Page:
Fashion as Protection and Liberation: Julius Miller on Race, Fashion and the Future

In Beardsley 101, Julius Miller ‘18 greets us smiling from cheek to cheek. Raised in Arizona, Miller is a senior double majoring in Engineering and Economics. Through the stories of Iron Man and other comic book heroes, Miller first realized his penchant for problem solving and creative thinking. Tony Stark and the Avengers took on the world’s greatest threats, dramatically saving humanity from decimation by fictional villains in thousands of plot lines.

Photo by 김동규 (Kim Dong-gyu), instagram: @klroid, taken for Seoul Fashion Week

Photo by 김동규 (Kim Dong-gyu), instagram: @klroid, taken for Seoul Fashion Week

However, the antagonists in Julius’s life were human, endowed with no supernatural qualities.

“I come from a working class, African-American family,” Miller shares. “When I first moved to Scottsdale when I was nine, ten years old, I remember there being a police car parked right outside of our house for a week. My father was so fed up with the officer that he decided to actually confront him to see what was going on and the officer asked him, ‘Do you live here?’ He was like, ‘Yes, sir, this is my house,’ and he was like, ‘Oh. Okay, have a nice day.’ And then no sooner after he said that, he left.”

A storyline as old as the existence of black people in this country: the wealthy, predominantly white world of Scottsdale saw Julius as alien to their home. In loud words, it projected to the Miller family, you do not belong here. This was one of many events that led to Julius crafting himself into his own hero.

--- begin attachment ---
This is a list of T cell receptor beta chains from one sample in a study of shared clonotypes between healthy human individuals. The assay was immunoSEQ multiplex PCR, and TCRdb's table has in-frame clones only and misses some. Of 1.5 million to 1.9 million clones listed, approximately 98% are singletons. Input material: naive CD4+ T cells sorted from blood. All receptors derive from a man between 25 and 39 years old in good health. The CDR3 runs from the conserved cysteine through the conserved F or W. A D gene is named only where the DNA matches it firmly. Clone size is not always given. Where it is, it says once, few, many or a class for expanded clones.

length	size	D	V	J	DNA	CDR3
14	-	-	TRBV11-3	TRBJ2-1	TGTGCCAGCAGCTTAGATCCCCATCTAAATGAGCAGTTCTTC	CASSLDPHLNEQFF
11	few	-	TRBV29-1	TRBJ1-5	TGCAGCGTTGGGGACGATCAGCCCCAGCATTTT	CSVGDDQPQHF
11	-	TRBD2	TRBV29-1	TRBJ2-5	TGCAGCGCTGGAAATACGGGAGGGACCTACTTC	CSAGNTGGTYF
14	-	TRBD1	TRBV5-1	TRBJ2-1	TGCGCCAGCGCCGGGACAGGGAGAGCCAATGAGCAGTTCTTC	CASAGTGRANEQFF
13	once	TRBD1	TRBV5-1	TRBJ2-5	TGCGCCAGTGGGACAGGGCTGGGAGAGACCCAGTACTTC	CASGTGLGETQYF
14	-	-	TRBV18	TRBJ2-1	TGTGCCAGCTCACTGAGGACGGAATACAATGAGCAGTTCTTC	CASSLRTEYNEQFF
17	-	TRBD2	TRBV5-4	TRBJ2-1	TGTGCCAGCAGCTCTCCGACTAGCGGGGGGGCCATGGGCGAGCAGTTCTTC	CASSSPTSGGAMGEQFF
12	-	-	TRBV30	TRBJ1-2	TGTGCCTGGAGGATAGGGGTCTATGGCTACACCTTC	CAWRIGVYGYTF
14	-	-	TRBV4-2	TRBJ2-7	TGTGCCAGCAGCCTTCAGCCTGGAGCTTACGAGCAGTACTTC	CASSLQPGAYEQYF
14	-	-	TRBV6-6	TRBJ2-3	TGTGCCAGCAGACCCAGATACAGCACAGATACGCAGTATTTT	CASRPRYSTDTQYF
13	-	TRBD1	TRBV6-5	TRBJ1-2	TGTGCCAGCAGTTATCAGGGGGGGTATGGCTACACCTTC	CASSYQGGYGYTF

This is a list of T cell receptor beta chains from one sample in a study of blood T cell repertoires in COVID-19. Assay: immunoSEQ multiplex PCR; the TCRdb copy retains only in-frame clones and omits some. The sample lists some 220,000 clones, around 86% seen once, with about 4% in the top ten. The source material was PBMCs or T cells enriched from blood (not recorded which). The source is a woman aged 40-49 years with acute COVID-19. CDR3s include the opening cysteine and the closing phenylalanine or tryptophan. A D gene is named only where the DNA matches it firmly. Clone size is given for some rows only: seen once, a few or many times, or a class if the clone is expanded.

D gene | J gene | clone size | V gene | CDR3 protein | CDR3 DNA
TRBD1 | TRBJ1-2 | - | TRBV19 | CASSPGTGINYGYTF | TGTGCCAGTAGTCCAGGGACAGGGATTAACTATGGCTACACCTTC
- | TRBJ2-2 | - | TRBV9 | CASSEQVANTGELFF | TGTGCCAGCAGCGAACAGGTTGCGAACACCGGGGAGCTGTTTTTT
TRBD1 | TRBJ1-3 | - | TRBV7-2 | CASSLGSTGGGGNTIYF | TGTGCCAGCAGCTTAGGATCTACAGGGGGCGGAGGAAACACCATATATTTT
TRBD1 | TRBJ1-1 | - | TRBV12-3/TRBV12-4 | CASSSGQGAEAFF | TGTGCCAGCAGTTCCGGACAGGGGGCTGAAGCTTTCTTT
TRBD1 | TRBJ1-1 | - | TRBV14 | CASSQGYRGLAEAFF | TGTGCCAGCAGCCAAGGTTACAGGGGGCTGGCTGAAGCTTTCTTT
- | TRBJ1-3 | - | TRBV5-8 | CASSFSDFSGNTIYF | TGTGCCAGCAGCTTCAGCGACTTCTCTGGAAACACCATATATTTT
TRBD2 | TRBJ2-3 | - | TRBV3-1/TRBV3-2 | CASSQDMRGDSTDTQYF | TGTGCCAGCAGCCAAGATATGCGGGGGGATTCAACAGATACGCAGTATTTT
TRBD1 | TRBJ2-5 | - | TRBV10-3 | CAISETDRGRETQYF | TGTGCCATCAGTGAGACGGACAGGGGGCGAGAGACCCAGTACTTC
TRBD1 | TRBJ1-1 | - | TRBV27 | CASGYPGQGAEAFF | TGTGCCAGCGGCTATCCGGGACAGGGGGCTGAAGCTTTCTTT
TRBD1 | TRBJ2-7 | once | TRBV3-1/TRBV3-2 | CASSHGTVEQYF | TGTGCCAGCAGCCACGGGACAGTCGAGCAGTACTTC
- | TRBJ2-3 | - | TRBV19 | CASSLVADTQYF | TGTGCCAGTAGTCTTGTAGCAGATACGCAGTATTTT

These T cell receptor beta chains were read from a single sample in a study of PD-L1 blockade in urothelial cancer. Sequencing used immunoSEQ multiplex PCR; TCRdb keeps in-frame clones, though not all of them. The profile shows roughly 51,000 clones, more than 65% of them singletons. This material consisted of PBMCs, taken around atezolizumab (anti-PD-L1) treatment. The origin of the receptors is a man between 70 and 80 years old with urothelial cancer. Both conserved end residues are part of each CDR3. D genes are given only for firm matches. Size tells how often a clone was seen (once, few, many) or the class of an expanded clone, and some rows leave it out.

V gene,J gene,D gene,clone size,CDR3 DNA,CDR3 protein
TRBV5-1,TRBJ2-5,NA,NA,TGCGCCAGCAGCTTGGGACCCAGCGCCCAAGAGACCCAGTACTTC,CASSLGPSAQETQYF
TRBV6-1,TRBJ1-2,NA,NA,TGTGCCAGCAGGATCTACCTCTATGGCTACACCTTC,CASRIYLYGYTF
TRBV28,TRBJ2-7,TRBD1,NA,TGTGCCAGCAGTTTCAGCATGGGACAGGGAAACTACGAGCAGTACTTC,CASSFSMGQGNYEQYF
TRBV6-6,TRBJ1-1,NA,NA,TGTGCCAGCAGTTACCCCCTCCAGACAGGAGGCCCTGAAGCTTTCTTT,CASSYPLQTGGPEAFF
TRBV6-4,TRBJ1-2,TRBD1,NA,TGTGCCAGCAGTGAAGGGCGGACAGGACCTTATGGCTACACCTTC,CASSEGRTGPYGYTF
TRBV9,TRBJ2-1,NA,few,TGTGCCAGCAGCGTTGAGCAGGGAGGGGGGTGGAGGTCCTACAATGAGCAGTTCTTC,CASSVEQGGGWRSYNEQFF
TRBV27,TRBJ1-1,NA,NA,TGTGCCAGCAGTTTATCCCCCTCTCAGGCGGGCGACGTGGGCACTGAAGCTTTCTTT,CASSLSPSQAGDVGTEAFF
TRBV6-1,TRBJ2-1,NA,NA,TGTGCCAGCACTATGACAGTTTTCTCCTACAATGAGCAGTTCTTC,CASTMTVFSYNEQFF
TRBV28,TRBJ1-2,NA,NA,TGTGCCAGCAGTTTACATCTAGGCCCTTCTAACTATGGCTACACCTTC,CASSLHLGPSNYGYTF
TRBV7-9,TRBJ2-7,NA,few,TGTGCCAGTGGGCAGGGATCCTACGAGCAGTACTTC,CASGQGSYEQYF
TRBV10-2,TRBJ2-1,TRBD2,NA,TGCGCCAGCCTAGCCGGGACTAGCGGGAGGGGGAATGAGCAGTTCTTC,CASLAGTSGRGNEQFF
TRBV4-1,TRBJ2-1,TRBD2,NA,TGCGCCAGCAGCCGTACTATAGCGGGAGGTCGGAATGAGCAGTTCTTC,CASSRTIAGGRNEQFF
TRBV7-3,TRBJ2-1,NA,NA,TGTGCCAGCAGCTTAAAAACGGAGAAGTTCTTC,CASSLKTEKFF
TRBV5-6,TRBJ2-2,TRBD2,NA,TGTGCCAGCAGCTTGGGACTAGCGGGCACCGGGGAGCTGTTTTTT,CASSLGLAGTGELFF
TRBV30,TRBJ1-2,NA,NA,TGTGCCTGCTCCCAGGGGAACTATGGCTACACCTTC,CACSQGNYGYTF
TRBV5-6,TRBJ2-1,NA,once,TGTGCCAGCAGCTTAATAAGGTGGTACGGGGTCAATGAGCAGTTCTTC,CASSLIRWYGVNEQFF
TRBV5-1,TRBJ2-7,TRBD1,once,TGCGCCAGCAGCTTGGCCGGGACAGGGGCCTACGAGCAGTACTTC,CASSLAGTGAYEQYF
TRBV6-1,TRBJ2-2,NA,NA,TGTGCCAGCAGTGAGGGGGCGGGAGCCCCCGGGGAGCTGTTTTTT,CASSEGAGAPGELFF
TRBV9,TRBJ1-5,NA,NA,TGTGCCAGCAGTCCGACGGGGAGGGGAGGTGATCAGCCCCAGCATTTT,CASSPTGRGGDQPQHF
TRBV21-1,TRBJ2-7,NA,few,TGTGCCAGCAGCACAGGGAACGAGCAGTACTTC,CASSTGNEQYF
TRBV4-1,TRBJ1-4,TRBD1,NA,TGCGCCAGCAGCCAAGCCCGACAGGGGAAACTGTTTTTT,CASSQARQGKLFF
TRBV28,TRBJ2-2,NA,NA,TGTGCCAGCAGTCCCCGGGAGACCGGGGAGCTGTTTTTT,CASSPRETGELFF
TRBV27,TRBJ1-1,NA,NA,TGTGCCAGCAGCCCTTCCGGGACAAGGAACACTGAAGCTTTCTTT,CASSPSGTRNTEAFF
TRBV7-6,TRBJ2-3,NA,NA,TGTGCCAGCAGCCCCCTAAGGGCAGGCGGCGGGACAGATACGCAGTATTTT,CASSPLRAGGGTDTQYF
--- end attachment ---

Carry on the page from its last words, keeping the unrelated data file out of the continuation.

“My mom figured that I would have a hard time in school,” Miller said. “She figured we’re not rich, but we can at least look rich.” Notions of race and class converged at the early age of eleven to inform Miller what was necessary for him to be accepted.  Fashion was an “armor,” a tool of assimilation used to hide Miller’s blackness in a physical shroud of white suburban uniformity: Polo shirts and jeans.

Yet with time and new environments came Miller’s personal transformation from using fashion as protection, to fashion as liberation. During a summer study abroad trip to Mozambique, Miller began to craft the fashion style he has today. “To put it quite mildly, [my friend] was like, ‘If you are going to hang out with me, you are going to have to bump up your style.”

Miller’s experiences in Mozambique allowed him to begin feeling comfortable with taking risks. This adventurousness can be seen in his inspirations such as Young Thug, A$AP Rocky, and Tyler, the Creator.

“[Young Thug] does whatever he wants to do,” Miller says. “Sometimes when he paints his nails, he’ll add a crystal to the top of the nail just to be extra because he can just do that. I like Young Thug just for the risks he’s willing to take, especially in a very patriarchal society that America is currently, and him being the rapper, the huge musical sensation that he is, him taking those risks just inspires me to keep pushing my own style.” Miller exhibits the intentionality of his fashion, constantly keeping social consciousness in mind. Mentions of the patriarchy and homophobia are frequent in the description of his work.